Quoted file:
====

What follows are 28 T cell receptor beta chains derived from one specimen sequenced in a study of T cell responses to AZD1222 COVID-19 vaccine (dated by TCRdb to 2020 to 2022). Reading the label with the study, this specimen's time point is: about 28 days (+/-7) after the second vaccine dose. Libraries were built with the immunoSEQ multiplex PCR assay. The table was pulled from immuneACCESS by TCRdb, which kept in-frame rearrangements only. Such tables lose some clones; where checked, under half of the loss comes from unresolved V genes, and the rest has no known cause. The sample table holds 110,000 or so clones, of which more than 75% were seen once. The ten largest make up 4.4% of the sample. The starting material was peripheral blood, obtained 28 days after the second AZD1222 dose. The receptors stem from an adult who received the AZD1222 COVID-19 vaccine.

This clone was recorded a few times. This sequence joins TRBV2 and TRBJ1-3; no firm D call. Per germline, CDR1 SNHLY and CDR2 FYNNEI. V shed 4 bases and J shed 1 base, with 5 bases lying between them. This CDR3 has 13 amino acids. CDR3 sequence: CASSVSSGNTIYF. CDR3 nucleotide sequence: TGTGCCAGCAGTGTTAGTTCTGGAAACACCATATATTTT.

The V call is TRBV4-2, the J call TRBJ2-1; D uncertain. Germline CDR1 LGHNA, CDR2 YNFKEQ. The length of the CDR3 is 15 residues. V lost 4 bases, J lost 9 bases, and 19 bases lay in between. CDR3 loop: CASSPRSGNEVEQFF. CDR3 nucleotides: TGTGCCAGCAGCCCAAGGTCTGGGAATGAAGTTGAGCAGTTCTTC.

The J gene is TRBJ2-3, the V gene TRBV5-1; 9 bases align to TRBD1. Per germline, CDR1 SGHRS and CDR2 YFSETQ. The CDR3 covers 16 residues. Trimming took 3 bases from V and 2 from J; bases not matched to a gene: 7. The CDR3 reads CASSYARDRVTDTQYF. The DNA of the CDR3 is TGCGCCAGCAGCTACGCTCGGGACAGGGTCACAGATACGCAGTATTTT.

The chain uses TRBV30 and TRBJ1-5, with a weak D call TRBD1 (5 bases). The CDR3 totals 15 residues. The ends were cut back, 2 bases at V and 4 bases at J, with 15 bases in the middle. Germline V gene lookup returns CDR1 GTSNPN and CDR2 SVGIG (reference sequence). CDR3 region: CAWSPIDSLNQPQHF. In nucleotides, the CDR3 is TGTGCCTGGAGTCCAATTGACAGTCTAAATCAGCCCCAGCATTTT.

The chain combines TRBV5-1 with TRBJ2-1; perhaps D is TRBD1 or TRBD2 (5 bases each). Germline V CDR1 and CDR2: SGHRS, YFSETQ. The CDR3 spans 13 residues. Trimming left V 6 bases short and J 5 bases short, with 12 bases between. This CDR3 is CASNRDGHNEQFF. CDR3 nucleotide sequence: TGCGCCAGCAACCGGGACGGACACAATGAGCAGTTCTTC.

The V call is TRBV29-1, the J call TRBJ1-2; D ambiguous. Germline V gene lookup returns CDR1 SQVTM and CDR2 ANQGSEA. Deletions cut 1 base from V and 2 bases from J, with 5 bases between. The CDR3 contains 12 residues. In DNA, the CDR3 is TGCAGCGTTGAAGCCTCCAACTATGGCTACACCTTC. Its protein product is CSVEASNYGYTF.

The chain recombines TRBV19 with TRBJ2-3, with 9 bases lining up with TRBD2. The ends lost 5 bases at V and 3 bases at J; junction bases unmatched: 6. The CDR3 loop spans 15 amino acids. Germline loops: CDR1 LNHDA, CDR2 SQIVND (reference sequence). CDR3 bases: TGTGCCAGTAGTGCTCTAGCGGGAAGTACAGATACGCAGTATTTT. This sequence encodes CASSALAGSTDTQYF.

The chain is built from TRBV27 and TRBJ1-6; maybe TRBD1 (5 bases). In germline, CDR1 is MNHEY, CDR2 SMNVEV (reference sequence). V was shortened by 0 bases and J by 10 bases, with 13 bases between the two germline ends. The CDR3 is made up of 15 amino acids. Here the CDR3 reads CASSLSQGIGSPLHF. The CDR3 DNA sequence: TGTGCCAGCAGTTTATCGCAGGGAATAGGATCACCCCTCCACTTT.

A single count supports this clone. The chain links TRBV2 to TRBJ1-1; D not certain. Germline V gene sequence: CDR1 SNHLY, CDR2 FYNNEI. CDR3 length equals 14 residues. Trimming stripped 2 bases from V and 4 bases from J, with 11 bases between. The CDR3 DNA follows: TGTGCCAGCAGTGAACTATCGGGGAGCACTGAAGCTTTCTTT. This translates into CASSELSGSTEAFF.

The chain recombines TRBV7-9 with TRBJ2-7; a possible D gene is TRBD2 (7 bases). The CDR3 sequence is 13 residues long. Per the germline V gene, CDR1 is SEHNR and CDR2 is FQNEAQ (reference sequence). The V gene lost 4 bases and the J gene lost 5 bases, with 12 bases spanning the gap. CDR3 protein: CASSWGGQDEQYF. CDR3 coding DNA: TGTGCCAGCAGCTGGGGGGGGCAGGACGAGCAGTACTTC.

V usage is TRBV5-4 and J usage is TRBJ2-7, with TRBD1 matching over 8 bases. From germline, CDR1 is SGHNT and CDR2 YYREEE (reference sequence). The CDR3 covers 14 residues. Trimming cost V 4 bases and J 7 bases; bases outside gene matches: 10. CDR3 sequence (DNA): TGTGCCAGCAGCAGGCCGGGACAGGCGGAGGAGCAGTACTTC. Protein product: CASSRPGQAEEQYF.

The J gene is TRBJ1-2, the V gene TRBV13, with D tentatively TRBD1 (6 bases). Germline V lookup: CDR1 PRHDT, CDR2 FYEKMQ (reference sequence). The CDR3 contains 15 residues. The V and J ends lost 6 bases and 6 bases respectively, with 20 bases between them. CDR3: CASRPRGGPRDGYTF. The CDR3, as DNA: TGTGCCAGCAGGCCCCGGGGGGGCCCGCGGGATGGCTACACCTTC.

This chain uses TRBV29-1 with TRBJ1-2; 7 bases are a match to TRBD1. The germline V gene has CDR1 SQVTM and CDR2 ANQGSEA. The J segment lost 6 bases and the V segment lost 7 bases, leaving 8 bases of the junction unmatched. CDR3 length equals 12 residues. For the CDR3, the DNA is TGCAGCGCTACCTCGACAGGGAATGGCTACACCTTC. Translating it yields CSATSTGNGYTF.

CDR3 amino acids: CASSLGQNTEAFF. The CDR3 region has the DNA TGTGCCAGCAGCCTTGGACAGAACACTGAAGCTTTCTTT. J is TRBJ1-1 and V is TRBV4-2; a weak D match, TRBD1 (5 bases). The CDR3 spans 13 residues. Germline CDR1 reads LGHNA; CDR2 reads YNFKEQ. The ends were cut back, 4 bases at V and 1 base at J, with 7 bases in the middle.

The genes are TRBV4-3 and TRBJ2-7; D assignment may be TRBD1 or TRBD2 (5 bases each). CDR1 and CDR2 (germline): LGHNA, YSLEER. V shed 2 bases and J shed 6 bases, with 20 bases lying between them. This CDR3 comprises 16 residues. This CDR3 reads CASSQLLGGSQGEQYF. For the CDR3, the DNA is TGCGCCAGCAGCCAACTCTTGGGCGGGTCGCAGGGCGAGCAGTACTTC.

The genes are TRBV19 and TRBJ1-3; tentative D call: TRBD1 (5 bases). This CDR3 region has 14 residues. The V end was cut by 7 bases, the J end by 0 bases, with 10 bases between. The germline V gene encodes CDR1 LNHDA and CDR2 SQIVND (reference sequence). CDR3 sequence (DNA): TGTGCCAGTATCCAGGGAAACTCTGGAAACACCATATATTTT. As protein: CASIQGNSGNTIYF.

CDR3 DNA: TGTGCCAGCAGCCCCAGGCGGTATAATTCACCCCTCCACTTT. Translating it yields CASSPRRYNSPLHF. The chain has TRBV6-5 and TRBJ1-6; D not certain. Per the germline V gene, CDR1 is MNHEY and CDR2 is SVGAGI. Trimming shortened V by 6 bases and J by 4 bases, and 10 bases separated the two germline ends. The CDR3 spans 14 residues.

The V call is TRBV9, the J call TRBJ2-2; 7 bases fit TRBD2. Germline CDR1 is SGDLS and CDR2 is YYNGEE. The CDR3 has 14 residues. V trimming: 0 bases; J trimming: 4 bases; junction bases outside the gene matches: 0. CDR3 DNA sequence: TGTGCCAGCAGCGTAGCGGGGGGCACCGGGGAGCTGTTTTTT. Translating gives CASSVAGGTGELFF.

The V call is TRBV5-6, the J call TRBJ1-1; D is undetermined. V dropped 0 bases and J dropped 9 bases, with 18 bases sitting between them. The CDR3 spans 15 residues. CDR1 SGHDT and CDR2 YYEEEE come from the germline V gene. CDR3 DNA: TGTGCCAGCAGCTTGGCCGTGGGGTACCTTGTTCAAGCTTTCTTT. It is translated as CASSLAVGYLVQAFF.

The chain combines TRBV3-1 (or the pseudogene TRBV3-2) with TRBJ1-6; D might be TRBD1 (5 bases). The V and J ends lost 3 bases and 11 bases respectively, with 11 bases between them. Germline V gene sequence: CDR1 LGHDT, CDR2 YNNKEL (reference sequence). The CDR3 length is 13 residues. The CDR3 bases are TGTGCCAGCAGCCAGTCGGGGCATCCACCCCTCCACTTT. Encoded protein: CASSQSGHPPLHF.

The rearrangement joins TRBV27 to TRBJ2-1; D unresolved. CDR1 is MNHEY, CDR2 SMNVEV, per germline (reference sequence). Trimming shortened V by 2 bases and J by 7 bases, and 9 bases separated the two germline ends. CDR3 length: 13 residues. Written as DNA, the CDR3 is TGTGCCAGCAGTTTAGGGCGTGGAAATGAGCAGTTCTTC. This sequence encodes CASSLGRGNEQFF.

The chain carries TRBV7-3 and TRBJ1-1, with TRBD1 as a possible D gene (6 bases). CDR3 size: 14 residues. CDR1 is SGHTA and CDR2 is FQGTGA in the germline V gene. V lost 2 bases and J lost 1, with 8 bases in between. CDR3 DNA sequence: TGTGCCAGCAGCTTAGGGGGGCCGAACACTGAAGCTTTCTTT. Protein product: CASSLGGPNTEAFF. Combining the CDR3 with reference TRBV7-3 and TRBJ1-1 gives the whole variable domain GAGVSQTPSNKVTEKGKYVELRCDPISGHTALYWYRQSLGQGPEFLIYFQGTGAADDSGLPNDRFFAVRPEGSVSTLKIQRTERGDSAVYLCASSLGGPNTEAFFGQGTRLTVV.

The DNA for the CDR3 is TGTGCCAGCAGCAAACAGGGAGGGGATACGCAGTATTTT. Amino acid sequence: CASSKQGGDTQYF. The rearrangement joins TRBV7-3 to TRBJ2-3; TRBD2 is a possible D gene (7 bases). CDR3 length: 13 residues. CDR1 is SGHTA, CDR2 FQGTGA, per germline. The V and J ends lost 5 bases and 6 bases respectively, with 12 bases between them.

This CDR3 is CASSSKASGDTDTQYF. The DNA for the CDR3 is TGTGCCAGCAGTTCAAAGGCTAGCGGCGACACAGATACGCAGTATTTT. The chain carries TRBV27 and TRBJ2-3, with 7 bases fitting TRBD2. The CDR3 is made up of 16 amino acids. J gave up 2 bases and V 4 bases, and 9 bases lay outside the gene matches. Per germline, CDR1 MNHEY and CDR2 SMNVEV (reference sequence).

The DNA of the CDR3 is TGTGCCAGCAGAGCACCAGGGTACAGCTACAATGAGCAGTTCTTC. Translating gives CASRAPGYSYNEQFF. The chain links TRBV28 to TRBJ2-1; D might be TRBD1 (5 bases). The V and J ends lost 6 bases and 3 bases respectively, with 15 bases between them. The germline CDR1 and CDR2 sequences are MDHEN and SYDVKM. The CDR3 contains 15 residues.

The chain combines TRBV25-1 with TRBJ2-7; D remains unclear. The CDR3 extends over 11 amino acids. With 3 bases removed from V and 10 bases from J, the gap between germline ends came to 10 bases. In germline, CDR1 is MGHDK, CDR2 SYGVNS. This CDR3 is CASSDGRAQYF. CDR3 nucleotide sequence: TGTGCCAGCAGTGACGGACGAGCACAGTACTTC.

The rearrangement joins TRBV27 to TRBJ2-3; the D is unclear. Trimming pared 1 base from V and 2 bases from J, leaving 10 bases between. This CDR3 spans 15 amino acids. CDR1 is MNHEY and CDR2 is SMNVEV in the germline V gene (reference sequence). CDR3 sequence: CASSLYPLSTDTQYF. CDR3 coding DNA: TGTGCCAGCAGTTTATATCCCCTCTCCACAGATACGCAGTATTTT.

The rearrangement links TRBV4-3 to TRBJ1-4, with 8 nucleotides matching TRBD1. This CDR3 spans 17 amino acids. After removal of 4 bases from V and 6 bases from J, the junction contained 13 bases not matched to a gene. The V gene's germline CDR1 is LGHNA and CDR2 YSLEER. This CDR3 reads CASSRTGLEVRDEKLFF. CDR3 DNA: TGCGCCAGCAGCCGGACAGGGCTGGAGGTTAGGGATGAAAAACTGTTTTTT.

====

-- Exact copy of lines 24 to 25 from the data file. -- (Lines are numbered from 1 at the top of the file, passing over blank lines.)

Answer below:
The DNA for the CDR3 is TGTGCCAGCAGCAAACAGGGAGGGGATACGCAGTATTTT. Amino acid sequence: CASSKQGGDTQYF. The rearrangement joins TRBV7-3 to TRBJ2-3; TRBD2 is a possible D gene (7 bases). CDR3 length: 13 residues. CDR1 is SGHTA, CDR2 FQGTGA, per germline. The V and J ends lost 5 bases and 6 bases respectively, with 12 bases between them.

This CDR3 is CASSSKASGDTDTQYF. The DNA for the CDR3 is TGTGCCAGCAGTTCAAAGGCTAGCGGCGACACAGATACGCAGTATTTT. The chain carries TRBV27 and TRBJ2-3, with 7 bases fitting TRBD2. The CDR3 is made up of 16 amino acids. J gave up 2 bases and V 4 bases, and 9 bases lay outside the gene matches. Per germline, CDR1 MNHEY and CDR2 SMNVEV (reference sequence).